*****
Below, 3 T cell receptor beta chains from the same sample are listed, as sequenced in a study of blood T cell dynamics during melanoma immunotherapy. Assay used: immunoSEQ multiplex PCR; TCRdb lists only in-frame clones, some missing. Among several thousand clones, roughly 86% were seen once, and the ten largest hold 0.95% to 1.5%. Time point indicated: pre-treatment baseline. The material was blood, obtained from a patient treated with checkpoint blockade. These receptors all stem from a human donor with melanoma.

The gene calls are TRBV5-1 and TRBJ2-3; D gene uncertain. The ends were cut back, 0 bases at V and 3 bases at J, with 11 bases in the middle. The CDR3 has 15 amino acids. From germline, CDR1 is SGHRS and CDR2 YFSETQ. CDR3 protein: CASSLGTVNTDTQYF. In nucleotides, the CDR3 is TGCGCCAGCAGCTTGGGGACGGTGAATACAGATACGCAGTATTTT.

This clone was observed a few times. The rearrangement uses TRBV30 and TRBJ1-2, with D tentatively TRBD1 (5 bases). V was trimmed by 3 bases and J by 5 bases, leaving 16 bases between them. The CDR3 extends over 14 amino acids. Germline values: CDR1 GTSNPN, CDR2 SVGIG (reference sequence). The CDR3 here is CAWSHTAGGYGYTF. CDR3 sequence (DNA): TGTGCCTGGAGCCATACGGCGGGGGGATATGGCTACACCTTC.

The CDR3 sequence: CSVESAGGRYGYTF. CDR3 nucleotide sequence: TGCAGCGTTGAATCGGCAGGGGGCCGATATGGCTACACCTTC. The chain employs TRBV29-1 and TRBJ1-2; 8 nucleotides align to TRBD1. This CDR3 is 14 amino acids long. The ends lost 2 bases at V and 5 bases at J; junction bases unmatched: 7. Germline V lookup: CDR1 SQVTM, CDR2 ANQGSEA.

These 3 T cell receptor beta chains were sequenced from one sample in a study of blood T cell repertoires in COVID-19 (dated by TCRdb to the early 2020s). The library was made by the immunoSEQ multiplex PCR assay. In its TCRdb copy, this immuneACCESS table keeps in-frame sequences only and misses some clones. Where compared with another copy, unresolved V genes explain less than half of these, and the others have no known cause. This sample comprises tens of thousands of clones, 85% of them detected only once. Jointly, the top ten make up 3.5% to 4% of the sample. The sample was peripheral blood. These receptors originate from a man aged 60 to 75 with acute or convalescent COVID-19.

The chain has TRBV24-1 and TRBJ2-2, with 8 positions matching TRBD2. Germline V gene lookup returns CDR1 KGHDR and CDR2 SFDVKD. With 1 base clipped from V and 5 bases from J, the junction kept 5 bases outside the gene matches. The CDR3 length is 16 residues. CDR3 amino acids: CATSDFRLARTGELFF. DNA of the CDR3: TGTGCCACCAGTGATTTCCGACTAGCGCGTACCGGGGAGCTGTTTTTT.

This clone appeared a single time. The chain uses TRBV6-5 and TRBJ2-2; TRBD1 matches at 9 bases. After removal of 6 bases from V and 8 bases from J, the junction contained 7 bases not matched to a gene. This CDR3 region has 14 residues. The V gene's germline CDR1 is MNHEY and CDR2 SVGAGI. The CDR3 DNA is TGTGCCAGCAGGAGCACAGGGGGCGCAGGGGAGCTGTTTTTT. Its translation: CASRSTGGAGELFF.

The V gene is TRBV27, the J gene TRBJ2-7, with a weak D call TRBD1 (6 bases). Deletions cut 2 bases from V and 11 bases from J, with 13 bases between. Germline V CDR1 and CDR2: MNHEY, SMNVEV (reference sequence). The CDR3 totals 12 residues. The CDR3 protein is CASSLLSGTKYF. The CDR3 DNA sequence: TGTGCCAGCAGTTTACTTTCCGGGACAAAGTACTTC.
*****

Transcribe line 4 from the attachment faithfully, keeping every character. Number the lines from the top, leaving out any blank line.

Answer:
The CDR3 sequence: CSVESAGGRYGYTF. CDR3 nucleotide sequence: TGCAGCGTTGAATCGGCAGGGGGCCGATATGGCTACACCTTC. The chain employs TRBV29-1 and TRBJ1-2; 8 nucleotides align to TRBD1. This CDR3 is 14 amino acids long. The ends lost 2 bases at V and 5 bases at J; junction bases unmatched: 7. Germline V lookup: CDR1 SQVTM, CDR2 ANQGSEA.